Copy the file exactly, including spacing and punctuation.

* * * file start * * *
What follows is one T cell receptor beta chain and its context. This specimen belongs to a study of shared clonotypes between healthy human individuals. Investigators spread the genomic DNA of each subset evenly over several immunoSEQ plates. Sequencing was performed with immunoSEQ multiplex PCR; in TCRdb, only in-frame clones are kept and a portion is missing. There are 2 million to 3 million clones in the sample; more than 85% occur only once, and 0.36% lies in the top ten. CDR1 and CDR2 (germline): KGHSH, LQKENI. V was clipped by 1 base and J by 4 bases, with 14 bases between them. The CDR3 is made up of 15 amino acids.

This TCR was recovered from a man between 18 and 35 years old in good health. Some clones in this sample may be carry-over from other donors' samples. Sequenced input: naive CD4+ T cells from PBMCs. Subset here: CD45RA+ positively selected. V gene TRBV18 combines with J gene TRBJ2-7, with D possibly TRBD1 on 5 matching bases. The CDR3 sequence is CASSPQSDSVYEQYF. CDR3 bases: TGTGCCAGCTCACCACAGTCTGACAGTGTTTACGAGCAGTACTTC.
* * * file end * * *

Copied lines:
What follows is one T cell receptor beta chain and its context. This specimen belongs to a study of shared clonotypes between healthy human individuals. Investigators spread the genomic DNA of each subset evenly over several immunoSEQ plates. Sequencing was performed with immunoSEQ multiplex PCR; in TCRdb, only in-frame clones are kept and a portion is missing. There are 2 million to 3 million clones in the sample; more than 85% occur only once, and 0.36% lies in the top ten. CDR1 and CDR2 (germline): KGHSH, LQKENI. V was clipped by 1 base and J by 4 bases, with 14 bases between them. The CDR3 is made up of 15 amino acids.

This TCR was recovered from a man between 18 and 35 years old in good health. Some clones in this sample may be carry-over from other donors' samples. Sequenced input: naive CD4+ T cells from PBMCs. Subset here: CD45RA+ positively selected. V gene TRBV18 combines with J gene TRBJ2-7, with D possibly TRBD1 on 5 matching bases. The CDR3 sequence is CASSPQSDSVYEQYF. CDR3 bases: TGTGCCAGCTCACCACAGTCTGACAGTGTTTACGAGCAGTACTTC.